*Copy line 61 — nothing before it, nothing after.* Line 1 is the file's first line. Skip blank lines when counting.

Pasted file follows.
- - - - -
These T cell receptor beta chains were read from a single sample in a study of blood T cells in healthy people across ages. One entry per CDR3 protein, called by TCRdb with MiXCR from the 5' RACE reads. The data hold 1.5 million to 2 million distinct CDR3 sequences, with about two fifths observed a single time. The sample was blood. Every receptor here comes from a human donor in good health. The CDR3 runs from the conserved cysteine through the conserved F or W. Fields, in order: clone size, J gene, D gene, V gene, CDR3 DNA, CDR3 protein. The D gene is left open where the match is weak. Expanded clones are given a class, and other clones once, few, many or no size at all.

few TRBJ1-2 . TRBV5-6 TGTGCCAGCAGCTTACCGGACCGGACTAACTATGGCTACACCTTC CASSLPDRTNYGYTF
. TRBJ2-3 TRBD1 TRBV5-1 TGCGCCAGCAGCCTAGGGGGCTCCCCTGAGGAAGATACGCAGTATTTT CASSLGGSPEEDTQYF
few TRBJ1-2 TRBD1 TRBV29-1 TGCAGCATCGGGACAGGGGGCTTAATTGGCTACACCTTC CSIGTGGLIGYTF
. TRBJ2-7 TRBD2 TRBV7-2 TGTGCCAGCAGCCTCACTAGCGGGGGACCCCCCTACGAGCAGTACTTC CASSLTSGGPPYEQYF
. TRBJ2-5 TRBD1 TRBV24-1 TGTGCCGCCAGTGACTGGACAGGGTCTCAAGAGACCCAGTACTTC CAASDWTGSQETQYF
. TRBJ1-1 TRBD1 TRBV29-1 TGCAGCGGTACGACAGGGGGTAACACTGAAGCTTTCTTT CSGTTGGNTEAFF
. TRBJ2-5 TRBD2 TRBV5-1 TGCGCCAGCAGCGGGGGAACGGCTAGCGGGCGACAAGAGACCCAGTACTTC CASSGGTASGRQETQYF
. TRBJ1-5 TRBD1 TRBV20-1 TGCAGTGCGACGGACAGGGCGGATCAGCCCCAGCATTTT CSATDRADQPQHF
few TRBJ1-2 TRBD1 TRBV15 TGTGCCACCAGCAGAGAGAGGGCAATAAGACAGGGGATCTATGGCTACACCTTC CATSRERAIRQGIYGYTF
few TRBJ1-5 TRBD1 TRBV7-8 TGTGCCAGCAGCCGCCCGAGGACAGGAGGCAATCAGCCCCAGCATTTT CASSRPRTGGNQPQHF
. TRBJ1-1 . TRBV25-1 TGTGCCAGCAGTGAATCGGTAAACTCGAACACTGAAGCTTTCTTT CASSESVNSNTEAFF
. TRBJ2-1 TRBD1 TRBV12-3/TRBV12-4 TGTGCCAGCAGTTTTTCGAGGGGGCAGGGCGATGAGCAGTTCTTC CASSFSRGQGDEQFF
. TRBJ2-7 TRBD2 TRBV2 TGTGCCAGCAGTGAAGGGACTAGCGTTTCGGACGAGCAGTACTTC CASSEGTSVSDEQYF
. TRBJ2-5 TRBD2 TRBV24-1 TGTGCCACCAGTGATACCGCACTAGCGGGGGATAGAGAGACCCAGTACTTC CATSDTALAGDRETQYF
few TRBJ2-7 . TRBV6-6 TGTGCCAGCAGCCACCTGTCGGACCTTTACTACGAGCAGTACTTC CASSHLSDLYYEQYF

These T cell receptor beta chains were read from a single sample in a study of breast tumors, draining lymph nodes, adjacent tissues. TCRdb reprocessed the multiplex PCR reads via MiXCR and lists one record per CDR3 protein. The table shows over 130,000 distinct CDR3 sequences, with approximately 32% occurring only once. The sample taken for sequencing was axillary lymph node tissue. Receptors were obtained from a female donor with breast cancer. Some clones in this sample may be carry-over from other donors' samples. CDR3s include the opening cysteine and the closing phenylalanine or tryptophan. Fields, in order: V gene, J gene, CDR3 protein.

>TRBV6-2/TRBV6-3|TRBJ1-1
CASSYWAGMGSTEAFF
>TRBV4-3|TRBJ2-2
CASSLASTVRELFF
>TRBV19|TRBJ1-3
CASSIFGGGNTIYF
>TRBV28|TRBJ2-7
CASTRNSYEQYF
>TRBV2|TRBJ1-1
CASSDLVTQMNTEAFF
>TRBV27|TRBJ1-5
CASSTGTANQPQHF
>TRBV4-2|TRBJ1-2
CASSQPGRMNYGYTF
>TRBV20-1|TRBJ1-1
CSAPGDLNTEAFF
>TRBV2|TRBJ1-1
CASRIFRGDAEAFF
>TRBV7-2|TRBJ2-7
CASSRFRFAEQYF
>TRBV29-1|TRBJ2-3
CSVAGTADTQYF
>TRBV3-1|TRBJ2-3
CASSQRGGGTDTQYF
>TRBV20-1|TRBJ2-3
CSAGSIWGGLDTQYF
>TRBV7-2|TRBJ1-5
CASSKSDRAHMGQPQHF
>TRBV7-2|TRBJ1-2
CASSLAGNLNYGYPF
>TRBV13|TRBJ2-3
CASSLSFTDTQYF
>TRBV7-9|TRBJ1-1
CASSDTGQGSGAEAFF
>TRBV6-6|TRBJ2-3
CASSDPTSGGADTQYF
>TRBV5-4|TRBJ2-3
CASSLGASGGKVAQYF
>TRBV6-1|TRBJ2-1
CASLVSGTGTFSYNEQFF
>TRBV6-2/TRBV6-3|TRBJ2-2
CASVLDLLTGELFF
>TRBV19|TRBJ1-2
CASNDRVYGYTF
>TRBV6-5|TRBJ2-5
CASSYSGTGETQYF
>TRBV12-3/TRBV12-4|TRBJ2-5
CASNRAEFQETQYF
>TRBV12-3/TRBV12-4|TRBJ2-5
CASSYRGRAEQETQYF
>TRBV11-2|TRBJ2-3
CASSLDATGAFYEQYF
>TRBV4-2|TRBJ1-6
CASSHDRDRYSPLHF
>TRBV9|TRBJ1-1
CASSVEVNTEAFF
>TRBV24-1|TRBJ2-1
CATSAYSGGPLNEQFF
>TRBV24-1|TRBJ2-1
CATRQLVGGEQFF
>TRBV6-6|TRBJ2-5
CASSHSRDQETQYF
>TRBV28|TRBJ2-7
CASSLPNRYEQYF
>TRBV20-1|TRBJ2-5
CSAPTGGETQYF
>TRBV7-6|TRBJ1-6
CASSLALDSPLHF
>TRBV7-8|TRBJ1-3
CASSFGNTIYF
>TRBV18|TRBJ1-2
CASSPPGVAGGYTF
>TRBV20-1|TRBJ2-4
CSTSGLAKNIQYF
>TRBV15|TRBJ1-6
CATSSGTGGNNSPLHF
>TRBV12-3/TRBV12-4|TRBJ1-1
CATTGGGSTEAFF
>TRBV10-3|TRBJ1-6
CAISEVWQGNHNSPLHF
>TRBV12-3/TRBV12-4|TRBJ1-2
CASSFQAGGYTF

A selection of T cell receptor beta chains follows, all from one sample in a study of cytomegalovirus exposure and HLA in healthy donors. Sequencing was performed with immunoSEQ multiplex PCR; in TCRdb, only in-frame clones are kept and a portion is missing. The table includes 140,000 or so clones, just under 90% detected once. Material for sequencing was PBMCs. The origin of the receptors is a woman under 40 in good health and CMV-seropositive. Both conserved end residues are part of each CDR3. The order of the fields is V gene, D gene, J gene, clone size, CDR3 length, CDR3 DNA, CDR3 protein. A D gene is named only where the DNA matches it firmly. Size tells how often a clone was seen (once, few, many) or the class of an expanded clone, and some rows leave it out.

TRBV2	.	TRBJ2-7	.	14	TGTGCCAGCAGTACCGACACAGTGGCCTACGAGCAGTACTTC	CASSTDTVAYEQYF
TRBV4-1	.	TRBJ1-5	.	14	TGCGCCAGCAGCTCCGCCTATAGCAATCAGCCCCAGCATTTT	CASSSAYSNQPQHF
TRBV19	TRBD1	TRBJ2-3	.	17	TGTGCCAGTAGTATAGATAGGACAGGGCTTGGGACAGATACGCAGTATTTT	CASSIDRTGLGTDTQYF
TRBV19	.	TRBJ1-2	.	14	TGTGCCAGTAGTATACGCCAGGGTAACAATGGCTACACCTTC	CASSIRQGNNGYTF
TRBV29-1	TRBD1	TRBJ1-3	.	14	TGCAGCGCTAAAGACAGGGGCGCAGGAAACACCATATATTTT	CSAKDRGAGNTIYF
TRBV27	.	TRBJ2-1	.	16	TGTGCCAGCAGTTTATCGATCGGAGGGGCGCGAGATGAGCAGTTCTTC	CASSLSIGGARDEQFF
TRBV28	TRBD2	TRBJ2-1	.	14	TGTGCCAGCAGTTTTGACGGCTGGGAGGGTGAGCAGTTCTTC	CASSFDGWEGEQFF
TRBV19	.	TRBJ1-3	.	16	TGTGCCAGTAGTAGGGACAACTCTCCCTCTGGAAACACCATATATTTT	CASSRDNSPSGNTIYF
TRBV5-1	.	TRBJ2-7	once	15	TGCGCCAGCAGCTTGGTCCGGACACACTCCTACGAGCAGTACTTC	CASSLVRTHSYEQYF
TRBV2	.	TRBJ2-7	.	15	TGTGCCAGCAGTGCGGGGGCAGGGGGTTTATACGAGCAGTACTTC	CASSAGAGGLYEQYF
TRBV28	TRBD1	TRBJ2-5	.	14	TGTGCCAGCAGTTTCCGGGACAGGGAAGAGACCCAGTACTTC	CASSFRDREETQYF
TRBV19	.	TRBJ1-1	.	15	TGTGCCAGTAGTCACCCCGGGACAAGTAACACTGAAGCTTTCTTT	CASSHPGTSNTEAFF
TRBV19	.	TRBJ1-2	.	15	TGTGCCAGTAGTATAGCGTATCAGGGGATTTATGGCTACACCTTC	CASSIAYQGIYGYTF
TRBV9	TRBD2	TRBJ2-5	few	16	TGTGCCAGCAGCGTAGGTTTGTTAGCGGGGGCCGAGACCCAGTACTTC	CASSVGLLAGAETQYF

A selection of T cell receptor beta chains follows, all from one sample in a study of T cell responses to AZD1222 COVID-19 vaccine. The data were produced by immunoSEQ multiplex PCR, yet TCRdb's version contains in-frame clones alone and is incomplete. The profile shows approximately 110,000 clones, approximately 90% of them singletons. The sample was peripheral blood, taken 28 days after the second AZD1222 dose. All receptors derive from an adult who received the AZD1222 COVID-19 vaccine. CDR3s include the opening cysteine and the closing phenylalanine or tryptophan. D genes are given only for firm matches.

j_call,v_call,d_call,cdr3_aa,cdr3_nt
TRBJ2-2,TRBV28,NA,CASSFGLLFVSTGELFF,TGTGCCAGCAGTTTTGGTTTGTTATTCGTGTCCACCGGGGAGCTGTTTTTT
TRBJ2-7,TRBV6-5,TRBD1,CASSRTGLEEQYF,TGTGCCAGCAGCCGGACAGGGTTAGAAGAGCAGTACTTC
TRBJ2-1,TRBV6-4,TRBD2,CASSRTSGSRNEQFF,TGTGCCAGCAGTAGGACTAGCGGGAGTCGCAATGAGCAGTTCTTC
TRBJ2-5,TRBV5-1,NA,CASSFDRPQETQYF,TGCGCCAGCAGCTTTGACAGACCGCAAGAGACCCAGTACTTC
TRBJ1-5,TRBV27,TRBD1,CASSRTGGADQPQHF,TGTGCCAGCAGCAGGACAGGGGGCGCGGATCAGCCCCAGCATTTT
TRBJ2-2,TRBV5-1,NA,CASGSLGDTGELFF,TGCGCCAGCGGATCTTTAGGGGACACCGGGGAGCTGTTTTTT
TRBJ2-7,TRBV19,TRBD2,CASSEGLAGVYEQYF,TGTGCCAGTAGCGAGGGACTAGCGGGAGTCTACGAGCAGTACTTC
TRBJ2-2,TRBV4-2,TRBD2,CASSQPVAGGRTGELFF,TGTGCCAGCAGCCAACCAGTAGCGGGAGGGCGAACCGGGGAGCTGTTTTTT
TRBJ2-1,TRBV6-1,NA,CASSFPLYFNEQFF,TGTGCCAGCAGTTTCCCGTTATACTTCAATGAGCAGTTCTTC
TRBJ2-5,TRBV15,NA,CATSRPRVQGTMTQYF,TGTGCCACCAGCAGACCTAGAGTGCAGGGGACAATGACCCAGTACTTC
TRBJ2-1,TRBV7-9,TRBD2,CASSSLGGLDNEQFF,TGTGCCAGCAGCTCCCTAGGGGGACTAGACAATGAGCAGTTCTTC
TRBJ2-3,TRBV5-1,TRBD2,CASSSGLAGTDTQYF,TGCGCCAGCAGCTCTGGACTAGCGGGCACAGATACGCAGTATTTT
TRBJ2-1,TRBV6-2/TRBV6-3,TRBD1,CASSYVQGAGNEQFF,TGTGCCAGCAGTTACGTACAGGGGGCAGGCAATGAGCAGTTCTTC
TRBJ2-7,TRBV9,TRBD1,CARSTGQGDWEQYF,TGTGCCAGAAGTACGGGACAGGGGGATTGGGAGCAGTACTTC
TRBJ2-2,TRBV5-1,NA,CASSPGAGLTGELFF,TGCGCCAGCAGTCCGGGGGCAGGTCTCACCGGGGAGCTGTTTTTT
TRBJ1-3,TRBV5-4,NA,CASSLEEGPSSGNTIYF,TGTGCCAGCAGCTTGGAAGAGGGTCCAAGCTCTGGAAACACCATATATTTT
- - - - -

CASNDRVYGYTF